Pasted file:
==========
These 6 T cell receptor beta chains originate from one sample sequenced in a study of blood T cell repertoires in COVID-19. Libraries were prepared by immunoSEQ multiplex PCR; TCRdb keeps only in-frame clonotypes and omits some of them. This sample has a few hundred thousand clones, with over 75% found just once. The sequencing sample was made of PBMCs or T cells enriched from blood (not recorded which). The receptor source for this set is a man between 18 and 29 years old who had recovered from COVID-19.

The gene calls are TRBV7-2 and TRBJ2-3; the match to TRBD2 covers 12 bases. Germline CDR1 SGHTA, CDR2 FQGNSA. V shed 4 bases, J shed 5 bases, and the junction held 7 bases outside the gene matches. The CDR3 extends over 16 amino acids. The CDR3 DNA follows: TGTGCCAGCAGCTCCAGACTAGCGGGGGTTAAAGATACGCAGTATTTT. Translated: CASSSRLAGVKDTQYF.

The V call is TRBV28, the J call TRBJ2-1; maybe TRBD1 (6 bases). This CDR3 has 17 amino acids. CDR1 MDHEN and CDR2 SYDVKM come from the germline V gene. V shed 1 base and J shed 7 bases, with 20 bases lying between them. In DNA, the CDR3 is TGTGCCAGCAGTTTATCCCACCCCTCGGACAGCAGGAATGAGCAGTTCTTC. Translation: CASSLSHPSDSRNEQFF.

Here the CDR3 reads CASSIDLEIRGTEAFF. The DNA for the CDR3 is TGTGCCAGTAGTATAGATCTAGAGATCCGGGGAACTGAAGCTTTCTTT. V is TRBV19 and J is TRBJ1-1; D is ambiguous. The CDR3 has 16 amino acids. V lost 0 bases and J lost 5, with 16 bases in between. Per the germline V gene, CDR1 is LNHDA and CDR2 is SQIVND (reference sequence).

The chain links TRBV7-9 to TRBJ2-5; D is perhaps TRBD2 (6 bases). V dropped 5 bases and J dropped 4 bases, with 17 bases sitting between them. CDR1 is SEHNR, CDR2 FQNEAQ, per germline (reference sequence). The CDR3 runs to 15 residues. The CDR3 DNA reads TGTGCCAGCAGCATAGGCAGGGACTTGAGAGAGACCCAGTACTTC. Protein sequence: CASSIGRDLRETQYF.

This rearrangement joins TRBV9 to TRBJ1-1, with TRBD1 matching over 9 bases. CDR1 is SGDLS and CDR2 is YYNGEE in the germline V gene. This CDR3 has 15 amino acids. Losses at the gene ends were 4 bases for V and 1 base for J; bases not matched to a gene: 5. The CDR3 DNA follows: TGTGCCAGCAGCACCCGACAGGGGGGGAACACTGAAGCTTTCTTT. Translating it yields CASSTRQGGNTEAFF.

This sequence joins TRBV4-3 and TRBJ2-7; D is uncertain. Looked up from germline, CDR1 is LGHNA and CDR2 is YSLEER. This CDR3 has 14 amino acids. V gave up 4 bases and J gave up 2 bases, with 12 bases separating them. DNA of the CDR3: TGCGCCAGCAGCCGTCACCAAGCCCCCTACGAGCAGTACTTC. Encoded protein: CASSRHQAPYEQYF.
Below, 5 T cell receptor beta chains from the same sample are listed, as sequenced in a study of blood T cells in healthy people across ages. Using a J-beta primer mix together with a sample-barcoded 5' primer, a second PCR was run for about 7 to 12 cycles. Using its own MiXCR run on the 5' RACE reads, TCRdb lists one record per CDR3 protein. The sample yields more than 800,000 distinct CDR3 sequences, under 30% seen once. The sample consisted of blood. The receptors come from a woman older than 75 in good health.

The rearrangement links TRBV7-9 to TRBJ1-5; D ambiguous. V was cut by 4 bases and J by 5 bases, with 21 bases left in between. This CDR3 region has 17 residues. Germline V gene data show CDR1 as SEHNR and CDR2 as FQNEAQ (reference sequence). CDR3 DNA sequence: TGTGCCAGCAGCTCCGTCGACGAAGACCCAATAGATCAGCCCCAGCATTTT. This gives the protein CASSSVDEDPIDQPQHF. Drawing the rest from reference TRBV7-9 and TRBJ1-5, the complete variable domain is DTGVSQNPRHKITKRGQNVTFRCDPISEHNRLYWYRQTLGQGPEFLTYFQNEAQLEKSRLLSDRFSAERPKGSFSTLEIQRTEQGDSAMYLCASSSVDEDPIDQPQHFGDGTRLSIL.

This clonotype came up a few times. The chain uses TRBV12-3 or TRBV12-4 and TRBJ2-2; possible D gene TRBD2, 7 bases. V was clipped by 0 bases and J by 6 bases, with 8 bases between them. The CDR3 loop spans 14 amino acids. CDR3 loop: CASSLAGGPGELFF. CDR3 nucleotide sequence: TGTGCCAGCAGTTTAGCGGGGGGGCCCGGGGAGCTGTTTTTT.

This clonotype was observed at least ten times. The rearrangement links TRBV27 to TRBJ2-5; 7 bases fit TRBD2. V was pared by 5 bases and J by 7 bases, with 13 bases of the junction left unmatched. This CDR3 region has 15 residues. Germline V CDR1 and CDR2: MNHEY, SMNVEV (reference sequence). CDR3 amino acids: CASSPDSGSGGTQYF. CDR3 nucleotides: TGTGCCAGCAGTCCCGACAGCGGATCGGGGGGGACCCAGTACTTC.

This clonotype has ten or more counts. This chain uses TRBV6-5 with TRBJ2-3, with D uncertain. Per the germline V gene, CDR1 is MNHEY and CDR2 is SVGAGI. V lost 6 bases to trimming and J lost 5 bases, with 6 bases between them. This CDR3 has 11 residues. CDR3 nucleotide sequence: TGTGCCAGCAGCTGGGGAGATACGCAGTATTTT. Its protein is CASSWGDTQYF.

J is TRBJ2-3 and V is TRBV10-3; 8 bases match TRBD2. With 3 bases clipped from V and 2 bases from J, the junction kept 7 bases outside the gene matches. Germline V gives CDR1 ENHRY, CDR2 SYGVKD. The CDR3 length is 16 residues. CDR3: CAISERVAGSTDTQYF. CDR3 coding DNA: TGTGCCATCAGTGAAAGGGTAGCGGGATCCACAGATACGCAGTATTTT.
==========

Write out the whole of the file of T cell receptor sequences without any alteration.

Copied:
These 6 T cell receptor beta chains originate from one sample sequenced in a study of blood T cell repertoires in COVID-19. Libraries were prepared by immunoSEQ multiplex PCR; TCRdb keeps only in-frame clonotypes and omits some of them. This sample has a few hundred thousand clones, with over 75% found just once. The sequencing sample was made of PBMCs or T cells enriched from blood (not recorded which). The receptor source for this set is a man between 18 and 29 years old who had recovered from COVID-19.

The gene calls are TRBV7-2 and TRBJ2-3; the match to TRBD2 covers 12 bases. Germline CDR1 SGHTA, CDR2 FQGNSA. V shed 4 bases, J shed 5 bases, and the junction held 7 bases outside the gene matches. The CDR3 extends over 16 amino acids. The CDR3 DNA follows: TGTGCCAGCAGCTCCAGACTAGCGGGGGTTAAAGATACGCAGTATTTT. Translated: CASSSRLAGVKDTQYF.

The V call is TRBV28, the J call TRBJ2-1; maybe TRBD1 (6 bases). This CDR3 has 17 amino acids. CDR1 MDHEN and CDR2 SYDVKM come from the germline V gene. V shed 1 base and J shed 7 bases, with 20 bases lying between them. In DNA, the CDR3 is TGTGCCAGCAGTTTATCCCACCCCTCGGACAGCAGGAATGAGCAGTTCTTC. Translation: CASSLSHPSDSRNEQFF.

Here the CDR3 reads CASSIDLEIRGTEAFF. The DNA for the CDR3 is TGTGCCAGTAGTATAGATCTAGAGATCCGGGGAACTGAAGCTTTCTTT. V is TRBV19 and J is TRBJ1-1; D is ambiguous. The CDR3 has 16 amino acids. V lost 0 bases and J lost 5, with 16 bases in between. Per the germline V gene, CDR1 is LNHDA and CDR2 is SQIVND (reference sequence).

The chain links TRBV7-9 to TRBJ2-5; D is perhaps TRBD2 (6 bases). V dropped 5 bases and J dropped 4 bases, with 17 bases sitting between them. CDR1 is SEHNR, CDR2 FQNEAQ, per germline (reference sequence). The CDR3 runs to 15 residues. The CDR3 DNA reads TGTGCCAGCAGCATAGGCAGGGACTTGAGAGAGACCCAGTACTTC. Protein sequence: CASSIGRDLRETQYF.

This rearrangement joins TRBV9 to TRBJ1-1, with TRBD1 matching over 9 bases. CDR1 is SGDLS and CDR2 is YYNGEE in the germline V gene. This CDR3 has 15 amino acids. Losses at the gene ends were 4 bases for V and 1 base for J; bases not matched to a gene: 5. The CDR3 DNA follows: TGTGCCAGCAGCACCCGACAGGGGGGGAACACTGAAGCTTTCTTT. Translating it yields CASSTRQGGNTEAFF.

This sequence joins TRBV4-3 and TRBJ2-7; D is uncertain. Looked up from germline, CDR1 is LGHNA and CDR2 is YSLEER. This CDR3 has 14 amino acids. V gave up 4 bases and J gave up 2 bases, with 12 bases separating them. DNA of the CDR3: TGCGCCAGCAGCCGTCACCAAGCCCCCTACGAGCAGTACTTC. Encoded protein: CASSRHQAPYEQYF.
Below, 5 T cell receptor beta chains from the same sample are listed, as sequenced in a study of blood T cells in healthy people across ages. Using a J-beta primer mix together with a sample-barcoded 5' primer, a second PCR was run for about 7 to 12 cycles. Using its own MiXCR run on the 5' RACE reads, TCRdb lists one record per CDR3 protein. The sample yields more than 800,000 distinct CDR3 sequences, under 30% seen once. The sample consisted of blood. The receptors come from a woman older than 75 in good health.

The rearrangement links TRBV7-9 to TRBJ1-5; D ambiguous. V was cut by 4 bases and J by 5 bases, with 21 bases left in between. This CDR3 region has 17 residues. Germline V gene data show CDR1 as SEHNR and CDR2 as FQNEAQ (reference sequence). CDR3 DNA sequence: TGTGCCAGCAGCTCCGTCGACGAAGACCCAATAGATCAGCCCCAGCATTTT. This gives the protein CASSSVDEDPIDQPQHF. Drawing the rest from reference TRBV7-9 and TRBJ1-5, the complete variable domain is DTGVSQNPRHKITKRGQNVTFRCDPISEHNRLYWYRQTLGQGPEFLTYFQNEAQLEKSRLLSDRFSAERPKGSFSTLEIQRTEQGDSAMYLCASSSVDEDPIDQPQHFGDGTRLSIL.

This clonotype came up a few times. The chain uses TRBV12-3 or TRBV12-4 and TRBJ2-2; possible D gene TRBD2, 7 bases. V was clipped by 0 bases and J by 6 bases, with 8 bases between them. The CDR3 loop spans 14 amino acids. CDR3 loop: CASSLAGGPGELFF. CDR3 nucleotide sequence: TGTGCCAGCAGTTTAGCGGGGGGGCCCGGGGAGCTGTTTTTT.

This clonotype was observed at least ten times. The rearrangement links TRBV27 to TRBJ2-5; 7 bases fit TRBD2. V was pared by 5 bases and J by 7 bases, with 13 bases of the junction left unmatched. This CDR3 region has 15 residues. Germline V CDR1 and CDR2: MNHEY, SMNVEV (reference sequence). CDR3 amino acids: CASSPDSGSGGTQYF. CDR3 nucleotides: TGTGCCAGCAGTCCCGACAGCGGATCGGGGGGGACCCAGTACTTC.

This clonotype has ten or more counts. This chain uses TRBV6-5 with TRBJ2-3, with D uncertain. Per the germline V gene, CDR1 is MNHEY and CDR2 is SVGAGI. V lost 6 bases to trimming and J lost 5 bases, with 6 bases between them. This CDR3 has 11 residues. CDR3 nucleotide sequence: TGTGCCAGCAGCTGGGGAGATACGCAGTATTTT. Its protein is CASSWGDTQYF.

J is TRBJ2-3 and V is TRBV10-3; 8 bases match TRBD2. With 3 bases clipped from V and 2 bases from J, the junction kept 7 bases outside the gene matches. Germline V gives CDR1 ENHRY, CDR2 SYGVKD. The CDR3 length is 16 residues. CDR3: CAISERVAGSTDTQYF. CDR3 coding DNA: TGTGCCATCAGTGAAAGGGTAGCGGGATCCACAGATACGCAGTATTTT.